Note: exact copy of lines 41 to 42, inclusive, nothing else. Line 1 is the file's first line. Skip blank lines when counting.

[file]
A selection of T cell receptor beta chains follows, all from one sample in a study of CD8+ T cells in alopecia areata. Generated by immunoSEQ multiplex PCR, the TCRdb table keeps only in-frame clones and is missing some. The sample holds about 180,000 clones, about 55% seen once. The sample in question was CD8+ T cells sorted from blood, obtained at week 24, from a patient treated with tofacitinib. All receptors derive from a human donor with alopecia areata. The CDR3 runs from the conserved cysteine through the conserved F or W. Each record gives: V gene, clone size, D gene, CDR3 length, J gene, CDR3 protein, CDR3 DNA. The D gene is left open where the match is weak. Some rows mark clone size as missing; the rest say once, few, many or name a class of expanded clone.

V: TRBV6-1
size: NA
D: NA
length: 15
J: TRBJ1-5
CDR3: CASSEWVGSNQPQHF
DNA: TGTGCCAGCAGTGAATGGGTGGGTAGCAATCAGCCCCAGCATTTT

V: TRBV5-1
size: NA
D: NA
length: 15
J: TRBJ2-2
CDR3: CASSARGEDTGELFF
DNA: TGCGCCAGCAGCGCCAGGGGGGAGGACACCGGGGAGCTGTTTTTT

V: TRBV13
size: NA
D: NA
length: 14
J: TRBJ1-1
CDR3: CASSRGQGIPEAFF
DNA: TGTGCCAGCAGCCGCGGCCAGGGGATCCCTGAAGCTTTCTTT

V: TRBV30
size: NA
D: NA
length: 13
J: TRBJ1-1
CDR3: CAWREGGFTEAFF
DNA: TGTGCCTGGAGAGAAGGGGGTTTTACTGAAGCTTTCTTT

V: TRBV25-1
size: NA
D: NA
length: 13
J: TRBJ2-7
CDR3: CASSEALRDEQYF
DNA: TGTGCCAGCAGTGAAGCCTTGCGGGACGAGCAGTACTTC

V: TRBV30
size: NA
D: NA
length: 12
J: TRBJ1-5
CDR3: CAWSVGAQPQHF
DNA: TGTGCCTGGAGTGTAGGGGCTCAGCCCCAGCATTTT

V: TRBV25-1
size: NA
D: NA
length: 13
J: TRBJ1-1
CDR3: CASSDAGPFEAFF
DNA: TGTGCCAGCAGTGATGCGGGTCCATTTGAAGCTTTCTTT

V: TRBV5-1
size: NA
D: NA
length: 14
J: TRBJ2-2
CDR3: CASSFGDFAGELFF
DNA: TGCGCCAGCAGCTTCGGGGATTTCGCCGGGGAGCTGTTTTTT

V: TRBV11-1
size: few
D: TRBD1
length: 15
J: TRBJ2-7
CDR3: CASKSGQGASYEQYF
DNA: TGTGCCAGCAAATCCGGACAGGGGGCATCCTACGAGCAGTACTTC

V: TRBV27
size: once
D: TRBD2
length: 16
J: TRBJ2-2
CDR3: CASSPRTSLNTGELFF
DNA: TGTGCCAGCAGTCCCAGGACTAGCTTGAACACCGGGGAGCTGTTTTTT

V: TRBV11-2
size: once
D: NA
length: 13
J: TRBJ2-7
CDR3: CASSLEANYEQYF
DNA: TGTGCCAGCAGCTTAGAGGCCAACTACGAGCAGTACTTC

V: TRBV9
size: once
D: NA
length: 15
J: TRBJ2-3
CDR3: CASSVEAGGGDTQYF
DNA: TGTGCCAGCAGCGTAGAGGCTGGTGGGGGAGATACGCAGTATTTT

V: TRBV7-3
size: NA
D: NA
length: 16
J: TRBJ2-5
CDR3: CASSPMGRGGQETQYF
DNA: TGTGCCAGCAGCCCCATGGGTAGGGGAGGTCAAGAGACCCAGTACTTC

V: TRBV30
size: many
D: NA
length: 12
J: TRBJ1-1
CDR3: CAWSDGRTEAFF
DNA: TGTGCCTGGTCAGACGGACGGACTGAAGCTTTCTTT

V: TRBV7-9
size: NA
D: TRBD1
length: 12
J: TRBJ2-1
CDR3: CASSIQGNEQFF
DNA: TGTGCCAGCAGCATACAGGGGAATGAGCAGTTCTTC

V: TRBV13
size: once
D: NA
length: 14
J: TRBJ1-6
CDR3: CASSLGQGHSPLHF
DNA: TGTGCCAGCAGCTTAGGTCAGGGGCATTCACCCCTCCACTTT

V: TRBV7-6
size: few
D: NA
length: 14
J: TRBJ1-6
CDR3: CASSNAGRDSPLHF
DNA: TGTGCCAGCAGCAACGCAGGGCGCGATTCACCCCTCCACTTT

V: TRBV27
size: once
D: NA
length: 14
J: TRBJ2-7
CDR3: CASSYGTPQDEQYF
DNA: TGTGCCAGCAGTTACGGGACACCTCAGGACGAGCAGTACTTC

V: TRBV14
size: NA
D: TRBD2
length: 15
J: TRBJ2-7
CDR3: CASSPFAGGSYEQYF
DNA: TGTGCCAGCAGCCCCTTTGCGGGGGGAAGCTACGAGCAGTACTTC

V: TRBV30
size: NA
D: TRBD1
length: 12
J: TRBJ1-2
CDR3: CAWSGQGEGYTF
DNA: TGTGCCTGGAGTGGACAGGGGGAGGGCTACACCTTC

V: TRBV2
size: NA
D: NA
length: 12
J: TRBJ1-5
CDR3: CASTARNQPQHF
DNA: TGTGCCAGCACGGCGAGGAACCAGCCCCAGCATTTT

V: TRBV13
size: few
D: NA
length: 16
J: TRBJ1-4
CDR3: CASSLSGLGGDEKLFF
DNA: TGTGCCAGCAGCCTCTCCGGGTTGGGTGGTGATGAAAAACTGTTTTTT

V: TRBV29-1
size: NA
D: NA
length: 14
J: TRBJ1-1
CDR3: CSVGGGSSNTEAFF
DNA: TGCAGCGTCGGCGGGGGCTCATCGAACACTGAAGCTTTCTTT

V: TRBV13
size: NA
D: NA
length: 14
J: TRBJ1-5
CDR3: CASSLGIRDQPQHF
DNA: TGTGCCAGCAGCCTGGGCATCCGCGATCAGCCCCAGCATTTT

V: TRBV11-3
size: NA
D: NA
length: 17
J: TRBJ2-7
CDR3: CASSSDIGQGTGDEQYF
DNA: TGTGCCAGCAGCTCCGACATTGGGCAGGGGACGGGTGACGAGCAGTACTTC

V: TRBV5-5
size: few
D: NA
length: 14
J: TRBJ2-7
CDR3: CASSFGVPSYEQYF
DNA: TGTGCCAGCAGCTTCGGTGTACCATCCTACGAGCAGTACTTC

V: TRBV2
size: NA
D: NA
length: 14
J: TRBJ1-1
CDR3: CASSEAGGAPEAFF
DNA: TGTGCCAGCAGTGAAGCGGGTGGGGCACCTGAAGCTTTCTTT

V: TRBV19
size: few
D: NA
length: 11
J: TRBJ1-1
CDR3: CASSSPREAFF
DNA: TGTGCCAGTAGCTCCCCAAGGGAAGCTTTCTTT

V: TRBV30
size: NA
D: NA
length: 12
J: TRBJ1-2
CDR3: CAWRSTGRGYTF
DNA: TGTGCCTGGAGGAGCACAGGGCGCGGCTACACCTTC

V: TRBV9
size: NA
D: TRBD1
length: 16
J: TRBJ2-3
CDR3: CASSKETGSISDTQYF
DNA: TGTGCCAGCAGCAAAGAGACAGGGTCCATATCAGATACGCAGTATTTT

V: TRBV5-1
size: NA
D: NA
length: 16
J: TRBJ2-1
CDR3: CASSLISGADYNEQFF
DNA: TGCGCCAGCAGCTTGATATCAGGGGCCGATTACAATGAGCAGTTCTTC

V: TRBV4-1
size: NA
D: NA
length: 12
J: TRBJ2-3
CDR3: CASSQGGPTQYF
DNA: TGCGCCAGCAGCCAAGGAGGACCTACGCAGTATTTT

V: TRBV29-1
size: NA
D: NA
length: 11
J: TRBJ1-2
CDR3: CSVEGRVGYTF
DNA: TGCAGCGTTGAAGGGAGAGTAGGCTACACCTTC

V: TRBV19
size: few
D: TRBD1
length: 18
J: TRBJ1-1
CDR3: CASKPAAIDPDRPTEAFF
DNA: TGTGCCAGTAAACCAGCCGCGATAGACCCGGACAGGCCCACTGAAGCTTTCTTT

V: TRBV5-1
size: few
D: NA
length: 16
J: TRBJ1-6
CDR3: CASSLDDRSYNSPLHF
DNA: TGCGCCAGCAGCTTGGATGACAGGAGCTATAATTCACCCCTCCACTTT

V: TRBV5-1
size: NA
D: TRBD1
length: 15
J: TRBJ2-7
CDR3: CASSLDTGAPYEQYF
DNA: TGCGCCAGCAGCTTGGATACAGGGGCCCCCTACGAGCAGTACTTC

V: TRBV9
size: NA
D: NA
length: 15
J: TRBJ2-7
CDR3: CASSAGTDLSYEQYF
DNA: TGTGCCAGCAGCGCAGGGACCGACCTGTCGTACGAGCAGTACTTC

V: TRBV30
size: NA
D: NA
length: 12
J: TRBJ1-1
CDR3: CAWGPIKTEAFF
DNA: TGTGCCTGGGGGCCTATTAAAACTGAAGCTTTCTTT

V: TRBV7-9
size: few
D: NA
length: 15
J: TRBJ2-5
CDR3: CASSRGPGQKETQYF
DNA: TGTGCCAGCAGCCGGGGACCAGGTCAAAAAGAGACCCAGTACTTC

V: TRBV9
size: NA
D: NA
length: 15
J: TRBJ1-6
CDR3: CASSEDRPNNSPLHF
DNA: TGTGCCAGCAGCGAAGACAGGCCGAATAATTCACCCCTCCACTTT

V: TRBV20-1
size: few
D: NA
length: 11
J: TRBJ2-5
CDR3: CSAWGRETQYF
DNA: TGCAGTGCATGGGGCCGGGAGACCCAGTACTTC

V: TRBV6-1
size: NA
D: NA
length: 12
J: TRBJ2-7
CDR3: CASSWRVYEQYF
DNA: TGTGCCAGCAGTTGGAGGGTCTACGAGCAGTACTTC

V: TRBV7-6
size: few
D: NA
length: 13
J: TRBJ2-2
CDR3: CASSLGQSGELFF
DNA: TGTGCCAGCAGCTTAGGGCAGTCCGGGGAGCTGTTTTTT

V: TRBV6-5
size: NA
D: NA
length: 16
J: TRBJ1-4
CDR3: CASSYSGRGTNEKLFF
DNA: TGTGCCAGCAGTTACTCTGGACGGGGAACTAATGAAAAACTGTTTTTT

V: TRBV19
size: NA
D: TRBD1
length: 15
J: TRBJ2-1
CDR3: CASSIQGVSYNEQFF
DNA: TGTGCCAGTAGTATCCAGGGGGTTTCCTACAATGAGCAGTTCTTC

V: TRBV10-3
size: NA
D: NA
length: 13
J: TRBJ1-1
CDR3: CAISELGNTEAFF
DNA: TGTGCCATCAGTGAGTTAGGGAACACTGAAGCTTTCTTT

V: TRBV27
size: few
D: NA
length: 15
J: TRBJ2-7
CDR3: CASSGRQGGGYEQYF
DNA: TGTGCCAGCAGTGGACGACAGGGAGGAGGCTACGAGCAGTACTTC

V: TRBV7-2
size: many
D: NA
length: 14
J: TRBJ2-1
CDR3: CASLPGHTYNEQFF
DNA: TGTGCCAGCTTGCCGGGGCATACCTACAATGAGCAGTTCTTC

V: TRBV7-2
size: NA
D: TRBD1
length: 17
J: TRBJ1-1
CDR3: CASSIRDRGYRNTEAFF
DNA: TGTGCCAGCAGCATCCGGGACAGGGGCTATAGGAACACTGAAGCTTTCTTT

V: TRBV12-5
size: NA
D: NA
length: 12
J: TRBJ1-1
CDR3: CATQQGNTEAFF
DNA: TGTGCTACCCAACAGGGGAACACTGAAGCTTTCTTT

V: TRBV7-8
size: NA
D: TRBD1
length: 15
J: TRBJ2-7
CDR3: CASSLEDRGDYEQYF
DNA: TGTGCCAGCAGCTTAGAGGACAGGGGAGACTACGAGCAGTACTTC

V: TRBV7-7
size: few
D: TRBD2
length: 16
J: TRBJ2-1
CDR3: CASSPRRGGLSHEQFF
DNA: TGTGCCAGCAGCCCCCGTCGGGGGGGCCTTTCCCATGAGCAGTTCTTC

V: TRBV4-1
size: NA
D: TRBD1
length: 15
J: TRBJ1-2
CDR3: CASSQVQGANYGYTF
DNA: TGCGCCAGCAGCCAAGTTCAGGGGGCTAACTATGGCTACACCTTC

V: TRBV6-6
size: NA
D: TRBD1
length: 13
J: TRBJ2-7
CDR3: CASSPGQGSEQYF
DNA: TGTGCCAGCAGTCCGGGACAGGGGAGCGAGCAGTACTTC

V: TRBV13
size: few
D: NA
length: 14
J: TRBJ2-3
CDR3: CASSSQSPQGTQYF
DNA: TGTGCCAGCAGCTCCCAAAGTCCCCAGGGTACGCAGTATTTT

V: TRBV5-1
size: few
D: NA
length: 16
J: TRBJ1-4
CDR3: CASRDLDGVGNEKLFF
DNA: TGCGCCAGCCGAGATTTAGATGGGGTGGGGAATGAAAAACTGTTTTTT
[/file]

J: TRBJ1-5
CDR3: CAWSVGAQPQHF